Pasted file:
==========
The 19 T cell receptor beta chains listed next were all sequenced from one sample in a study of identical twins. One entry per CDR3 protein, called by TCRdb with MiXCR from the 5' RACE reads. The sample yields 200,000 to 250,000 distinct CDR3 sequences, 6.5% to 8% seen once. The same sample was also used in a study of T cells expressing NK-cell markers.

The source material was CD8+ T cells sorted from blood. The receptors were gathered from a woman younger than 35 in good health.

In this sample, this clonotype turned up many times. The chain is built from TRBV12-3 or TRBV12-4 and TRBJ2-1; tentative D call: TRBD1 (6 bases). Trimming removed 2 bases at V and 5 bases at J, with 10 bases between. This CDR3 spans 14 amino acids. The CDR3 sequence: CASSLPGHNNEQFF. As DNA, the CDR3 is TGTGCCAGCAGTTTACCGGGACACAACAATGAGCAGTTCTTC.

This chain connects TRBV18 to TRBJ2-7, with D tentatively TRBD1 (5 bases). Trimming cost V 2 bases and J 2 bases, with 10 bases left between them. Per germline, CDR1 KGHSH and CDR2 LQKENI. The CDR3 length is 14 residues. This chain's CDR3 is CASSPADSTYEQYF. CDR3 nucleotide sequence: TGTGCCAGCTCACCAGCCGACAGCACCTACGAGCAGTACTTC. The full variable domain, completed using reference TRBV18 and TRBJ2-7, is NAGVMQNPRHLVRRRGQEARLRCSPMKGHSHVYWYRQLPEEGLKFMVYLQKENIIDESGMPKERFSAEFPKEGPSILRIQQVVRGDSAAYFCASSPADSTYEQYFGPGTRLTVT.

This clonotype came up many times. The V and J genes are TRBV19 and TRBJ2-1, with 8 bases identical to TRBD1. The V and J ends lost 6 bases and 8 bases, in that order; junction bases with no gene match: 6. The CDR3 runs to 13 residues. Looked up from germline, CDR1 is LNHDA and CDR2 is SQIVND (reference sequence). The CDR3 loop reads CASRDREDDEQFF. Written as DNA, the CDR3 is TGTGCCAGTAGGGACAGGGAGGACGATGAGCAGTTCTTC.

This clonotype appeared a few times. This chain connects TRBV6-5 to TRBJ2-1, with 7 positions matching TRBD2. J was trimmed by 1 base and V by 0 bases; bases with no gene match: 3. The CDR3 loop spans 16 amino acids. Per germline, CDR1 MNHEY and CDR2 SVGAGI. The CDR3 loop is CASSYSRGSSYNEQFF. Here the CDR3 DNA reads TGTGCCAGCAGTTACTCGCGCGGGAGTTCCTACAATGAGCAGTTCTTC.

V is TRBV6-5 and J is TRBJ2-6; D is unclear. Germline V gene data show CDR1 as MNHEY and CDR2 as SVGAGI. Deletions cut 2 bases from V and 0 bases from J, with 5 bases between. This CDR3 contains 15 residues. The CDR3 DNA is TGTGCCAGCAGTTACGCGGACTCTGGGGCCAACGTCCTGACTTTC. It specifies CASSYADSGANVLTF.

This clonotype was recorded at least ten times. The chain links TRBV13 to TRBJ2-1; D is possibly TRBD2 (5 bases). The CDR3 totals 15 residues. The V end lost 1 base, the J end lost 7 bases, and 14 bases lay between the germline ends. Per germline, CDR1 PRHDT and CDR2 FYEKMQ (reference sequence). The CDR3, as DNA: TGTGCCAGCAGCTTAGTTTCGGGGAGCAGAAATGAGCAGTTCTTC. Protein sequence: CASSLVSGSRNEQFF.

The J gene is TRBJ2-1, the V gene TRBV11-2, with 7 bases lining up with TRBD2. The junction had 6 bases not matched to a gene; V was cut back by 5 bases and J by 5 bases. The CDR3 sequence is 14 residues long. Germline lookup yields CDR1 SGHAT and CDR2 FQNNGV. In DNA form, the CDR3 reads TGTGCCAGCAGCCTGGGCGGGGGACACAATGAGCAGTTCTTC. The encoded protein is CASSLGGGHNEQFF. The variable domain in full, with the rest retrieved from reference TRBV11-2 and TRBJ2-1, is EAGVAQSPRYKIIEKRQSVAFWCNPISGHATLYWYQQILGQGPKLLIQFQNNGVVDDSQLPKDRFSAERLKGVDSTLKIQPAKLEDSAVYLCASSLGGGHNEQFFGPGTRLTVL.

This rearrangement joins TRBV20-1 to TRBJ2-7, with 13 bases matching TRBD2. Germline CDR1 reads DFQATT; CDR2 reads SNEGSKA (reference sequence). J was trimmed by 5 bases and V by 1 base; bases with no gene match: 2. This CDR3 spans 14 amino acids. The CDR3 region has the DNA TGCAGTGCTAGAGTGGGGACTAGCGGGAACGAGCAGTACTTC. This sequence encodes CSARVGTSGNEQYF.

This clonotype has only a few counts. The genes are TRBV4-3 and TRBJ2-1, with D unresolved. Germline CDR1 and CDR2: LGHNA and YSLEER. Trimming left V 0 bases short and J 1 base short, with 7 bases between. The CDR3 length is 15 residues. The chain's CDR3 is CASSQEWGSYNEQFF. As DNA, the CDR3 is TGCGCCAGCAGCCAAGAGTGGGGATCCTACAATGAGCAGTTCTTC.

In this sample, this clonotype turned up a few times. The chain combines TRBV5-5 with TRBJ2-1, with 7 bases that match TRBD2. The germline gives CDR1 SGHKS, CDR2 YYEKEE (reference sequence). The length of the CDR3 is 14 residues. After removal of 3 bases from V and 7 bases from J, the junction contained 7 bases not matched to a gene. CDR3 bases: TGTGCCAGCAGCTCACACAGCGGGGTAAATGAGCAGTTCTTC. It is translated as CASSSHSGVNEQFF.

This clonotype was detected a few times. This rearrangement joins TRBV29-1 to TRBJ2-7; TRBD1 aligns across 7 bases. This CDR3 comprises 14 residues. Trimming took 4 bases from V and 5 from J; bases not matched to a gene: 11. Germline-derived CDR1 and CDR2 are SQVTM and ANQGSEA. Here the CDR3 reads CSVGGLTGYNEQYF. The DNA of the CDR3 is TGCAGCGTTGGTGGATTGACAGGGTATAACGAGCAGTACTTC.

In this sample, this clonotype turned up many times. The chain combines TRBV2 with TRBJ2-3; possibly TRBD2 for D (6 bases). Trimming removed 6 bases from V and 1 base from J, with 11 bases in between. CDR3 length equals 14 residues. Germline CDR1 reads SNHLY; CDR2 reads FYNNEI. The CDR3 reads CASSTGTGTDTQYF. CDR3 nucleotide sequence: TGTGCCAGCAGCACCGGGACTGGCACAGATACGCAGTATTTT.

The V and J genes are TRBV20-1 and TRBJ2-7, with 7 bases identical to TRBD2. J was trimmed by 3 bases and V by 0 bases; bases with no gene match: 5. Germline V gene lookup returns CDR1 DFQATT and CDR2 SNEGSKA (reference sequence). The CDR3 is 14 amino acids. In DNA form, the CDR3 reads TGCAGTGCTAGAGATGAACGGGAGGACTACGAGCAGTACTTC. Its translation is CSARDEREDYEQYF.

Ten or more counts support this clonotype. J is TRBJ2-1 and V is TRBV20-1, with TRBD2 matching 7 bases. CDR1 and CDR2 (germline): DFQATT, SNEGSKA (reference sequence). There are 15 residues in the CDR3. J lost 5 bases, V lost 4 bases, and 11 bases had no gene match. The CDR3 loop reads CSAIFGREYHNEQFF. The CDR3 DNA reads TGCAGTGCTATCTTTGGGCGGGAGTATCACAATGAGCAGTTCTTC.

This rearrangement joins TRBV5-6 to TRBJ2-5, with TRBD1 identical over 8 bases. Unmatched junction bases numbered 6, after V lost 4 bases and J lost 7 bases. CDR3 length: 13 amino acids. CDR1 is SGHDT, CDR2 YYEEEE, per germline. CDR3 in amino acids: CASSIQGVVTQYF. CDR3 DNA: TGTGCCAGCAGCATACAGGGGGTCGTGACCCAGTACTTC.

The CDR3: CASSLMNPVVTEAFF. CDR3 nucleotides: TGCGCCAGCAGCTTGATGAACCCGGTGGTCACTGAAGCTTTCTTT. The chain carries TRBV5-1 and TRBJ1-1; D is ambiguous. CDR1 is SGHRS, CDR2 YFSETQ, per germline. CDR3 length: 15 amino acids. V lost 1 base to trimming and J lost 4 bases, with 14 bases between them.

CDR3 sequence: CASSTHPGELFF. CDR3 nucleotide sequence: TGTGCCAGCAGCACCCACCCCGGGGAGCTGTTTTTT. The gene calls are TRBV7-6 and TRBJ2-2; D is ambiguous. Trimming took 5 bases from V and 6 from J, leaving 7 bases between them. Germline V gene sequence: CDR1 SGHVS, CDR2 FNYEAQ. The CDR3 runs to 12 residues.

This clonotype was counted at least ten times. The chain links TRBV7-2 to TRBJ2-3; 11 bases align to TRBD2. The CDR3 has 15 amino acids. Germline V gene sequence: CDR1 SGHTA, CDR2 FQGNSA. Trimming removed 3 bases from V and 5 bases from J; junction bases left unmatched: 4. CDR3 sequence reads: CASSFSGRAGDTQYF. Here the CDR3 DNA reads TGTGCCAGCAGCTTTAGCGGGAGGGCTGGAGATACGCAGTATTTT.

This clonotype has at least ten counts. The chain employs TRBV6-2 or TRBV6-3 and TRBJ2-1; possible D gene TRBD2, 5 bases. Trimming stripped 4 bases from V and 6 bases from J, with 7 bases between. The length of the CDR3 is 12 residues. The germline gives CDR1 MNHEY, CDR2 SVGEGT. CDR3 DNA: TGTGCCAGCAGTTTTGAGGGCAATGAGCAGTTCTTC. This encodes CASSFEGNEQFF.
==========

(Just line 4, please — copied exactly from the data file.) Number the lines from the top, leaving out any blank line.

This chain connects TRBV18 to TRBJ2-7, with D tentatively TRBD1 (5 bases). Trimming cost V 2 bases and J 2 bases, with 10 bases left between them. Per germline, CDR1 KGHSH and CDR2 LQKENI. The CDR3 length is 14 residues. This chain's CDR3 is CASSPADSTYEQYF. CDR3 nucleotide sequence: TGTGCCAGCTCACCAGCCGACAGCACCTACGAGCAGTACTTC. The full variable domain, completed using reference TRBV18 and TRBJ2-7, is NAGVMQNPRHLVRRRGQEARLRCSPMKGHSHVYWYRQLPEEGLKFMVYLQKENIIDESGMPKERFSAEFPKEGPSILRIQQVVRGDSAAYFCASSPADSTYEQYFGPGTRLTVT.